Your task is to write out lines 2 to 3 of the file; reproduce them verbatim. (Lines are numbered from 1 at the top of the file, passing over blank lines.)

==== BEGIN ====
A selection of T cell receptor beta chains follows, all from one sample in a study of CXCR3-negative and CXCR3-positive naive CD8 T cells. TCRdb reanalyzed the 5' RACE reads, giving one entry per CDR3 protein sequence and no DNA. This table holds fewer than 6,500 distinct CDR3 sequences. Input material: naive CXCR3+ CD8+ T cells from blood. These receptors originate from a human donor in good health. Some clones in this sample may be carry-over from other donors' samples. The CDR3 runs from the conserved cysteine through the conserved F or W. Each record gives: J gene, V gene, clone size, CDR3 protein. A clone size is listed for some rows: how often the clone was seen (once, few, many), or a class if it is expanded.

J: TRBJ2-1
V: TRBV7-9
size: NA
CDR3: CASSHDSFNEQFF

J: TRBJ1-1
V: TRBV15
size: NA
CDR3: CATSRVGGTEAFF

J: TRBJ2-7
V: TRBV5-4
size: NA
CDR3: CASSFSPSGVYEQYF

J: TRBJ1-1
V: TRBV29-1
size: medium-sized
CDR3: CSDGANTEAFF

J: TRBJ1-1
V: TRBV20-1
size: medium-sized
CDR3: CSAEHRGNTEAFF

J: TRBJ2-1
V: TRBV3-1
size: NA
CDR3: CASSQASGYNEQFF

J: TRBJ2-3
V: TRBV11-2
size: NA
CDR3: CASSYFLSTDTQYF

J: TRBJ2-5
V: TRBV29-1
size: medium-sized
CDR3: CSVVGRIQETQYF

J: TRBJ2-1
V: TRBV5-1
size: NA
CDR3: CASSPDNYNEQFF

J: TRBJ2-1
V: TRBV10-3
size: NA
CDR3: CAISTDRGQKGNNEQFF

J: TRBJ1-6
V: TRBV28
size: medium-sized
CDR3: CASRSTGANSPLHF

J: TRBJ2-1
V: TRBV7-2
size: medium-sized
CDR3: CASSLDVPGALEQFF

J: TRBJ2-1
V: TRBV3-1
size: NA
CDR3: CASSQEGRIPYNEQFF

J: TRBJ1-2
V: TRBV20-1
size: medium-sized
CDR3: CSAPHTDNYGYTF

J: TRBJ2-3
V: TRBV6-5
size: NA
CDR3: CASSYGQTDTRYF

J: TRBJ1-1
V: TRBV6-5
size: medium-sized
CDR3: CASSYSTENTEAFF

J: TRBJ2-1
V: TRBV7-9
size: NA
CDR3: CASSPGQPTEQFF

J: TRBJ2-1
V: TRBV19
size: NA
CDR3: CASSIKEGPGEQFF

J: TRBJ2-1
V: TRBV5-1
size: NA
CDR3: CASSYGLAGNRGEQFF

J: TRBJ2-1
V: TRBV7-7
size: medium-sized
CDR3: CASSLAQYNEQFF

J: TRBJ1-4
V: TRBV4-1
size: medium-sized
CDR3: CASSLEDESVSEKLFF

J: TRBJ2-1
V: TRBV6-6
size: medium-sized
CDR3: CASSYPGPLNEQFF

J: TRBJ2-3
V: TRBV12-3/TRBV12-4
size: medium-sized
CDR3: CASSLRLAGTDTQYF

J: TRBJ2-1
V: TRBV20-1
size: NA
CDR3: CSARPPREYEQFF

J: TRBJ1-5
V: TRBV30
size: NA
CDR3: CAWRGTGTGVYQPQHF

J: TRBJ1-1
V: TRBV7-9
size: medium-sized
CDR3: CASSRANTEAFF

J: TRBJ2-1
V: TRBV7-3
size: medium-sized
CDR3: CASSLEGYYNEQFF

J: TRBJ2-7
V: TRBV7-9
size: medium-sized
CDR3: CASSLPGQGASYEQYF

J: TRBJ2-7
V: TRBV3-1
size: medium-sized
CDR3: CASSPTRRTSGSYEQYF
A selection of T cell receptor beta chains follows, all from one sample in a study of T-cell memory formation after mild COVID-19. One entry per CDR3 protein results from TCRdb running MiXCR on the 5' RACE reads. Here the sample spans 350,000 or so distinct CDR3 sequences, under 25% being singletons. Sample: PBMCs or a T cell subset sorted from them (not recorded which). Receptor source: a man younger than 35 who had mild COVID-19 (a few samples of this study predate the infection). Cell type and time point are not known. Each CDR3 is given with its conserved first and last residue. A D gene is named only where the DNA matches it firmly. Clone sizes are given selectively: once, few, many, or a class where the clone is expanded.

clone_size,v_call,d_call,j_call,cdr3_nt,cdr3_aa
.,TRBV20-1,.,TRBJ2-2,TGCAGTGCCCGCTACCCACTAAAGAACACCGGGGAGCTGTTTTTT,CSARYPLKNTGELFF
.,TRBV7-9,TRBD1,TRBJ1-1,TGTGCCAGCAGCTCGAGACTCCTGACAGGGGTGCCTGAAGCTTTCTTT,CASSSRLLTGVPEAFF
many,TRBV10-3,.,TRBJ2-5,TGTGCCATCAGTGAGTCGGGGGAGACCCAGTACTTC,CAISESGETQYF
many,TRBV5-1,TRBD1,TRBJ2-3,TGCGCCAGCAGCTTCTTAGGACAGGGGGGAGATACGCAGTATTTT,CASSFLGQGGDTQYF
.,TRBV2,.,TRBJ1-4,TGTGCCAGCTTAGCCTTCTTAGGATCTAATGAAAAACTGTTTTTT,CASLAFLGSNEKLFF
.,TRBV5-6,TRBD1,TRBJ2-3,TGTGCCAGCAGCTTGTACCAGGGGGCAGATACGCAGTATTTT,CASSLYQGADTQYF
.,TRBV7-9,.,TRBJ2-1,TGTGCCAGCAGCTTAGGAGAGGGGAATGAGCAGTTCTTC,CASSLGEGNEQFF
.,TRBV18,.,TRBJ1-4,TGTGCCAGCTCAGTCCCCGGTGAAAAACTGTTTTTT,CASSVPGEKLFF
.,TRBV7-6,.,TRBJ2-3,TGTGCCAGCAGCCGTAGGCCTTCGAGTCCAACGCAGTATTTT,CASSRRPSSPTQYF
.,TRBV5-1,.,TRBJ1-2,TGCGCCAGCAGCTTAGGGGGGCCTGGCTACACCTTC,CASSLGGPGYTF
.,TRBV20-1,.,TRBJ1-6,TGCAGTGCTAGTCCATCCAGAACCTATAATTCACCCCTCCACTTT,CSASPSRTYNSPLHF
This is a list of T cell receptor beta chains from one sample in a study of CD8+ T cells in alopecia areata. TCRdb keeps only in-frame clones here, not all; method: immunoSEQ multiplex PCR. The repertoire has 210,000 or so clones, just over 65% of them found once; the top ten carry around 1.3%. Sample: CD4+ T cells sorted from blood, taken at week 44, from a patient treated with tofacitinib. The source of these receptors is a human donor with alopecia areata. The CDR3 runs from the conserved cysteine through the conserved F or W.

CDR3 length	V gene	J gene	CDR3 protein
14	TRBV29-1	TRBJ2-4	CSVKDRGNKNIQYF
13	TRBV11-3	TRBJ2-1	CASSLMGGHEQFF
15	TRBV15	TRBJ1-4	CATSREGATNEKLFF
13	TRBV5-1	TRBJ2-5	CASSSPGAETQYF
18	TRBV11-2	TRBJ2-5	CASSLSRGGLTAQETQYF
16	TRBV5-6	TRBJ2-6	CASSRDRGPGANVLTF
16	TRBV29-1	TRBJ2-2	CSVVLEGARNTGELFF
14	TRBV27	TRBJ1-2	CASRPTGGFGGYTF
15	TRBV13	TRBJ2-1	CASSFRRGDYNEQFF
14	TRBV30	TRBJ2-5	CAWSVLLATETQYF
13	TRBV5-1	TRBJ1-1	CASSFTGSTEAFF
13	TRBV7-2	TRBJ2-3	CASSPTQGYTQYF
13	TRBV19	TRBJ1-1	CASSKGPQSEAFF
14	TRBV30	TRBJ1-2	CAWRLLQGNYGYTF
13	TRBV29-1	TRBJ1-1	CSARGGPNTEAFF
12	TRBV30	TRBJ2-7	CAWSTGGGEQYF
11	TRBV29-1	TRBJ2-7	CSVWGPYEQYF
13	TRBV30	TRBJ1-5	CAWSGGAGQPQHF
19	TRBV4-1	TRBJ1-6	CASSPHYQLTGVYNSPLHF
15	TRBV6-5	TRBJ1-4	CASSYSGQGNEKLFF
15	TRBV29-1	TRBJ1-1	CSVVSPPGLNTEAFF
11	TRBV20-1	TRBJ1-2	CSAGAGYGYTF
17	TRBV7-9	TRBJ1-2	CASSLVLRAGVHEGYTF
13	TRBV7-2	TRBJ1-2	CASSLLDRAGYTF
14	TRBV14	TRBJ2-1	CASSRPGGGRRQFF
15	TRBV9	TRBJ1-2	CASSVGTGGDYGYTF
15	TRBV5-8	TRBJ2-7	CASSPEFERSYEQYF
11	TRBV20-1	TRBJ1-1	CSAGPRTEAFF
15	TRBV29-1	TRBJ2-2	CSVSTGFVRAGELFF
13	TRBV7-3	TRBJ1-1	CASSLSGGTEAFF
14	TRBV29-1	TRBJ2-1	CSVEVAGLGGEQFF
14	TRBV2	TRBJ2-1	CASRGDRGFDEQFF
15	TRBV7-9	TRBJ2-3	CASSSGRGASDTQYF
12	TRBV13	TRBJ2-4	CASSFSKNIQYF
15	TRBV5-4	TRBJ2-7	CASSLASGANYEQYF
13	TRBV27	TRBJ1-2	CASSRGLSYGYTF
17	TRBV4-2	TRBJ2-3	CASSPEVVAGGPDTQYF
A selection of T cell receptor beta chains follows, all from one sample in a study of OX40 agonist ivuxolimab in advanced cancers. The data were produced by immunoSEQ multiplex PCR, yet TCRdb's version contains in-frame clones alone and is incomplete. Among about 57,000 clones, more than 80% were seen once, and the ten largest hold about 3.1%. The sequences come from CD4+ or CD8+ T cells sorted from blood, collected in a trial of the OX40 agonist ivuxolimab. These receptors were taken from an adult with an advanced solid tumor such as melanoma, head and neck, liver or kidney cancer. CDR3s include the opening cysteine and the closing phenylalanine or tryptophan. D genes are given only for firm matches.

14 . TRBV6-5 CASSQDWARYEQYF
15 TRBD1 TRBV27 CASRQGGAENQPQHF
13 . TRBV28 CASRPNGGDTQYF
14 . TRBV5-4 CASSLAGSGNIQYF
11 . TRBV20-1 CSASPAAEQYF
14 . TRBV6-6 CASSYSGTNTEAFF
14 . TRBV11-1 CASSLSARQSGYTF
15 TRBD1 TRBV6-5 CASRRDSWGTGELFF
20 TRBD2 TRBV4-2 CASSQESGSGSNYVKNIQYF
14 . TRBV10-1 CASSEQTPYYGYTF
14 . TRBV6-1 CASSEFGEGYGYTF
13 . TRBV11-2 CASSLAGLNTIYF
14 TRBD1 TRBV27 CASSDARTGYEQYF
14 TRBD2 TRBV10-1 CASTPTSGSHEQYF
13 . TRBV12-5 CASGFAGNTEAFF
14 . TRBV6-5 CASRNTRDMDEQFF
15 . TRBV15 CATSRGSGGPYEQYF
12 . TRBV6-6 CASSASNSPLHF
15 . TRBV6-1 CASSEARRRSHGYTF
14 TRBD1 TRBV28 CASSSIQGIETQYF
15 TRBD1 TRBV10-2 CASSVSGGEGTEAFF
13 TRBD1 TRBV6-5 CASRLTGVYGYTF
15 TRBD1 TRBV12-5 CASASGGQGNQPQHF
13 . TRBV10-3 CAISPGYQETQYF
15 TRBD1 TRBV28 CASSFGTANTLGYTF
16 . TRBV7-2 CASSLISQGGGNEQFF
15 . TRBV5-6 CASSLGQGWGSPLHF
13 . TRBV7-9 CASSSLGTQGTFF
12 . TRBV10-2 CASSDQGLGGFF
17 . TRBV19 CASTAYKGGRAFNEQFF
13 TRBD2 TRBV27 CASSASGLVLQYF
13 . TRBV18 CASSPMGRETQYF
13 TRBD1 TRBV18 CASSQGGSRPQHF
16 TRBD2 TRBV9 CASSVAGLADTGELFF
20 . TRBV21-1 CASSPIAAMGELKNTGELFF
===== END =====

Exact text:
J: TRBJ2-1
V: TRBV7-9